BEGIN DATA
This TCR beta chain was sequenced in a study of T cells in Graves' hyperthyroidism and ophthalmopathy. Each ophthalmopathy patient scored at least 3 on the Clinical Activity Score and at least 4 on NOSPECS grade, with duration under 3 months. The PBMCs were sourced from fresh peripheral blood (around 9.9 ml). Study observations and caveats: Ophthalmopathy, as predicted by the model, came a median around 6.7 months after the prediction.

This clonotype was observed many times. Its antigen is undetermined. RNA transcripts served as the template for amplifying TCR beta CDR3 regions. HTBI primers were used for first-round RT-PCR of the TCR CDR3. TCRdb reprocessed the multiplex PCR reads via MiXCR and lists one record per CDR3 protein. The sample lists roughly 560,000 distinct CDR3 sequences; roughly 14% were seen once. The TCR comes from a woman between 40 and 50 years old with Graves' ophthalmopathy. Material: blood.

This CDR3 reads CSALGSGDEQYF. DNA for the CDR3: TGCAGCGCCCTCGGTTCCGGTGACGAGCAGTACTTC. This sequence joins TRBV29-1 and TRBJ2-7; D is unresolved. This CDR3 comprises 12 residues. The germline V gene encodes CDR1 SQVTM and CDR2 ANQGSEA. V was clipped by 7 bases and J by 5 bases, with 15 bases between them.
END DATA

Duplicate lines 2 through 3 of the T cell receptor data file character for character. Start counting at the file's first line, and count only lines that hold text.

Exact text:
This clonotype was observed many times. Its antigen is undetermined. RNA transcripts served as the template for amplifying TCR beta CDR3 regions. HTBI primers were used for first-round RT-PCR of the TCR CDR3. TCRdb reprocessed the multiplex PCR reads via MiXCR and lists one record per CDR3 protein. The sample lists roughly 560,000 distinct CDR3 sequences; roughly 14% were seen once. The TCR comes from a woman between 40 and 50 years old with Graves' ophthalmopathy. Material: blood.

This CDR3 reads CSALGSGDEQYF. DNA for the CDR3: TGCAGCGCCCTCGGTTCCGGTGACGAGCAGTACTTC. This sequence joins TRBV29-1 and TRBJ2-7; D is unresolved. This CDR3 comprises 12 residues. The germline V gene encodes CDR1 SQVTM and CDR2 ANQGSEA. V was clipped by 7 bases and J by 5 bases, with 15 bases between them.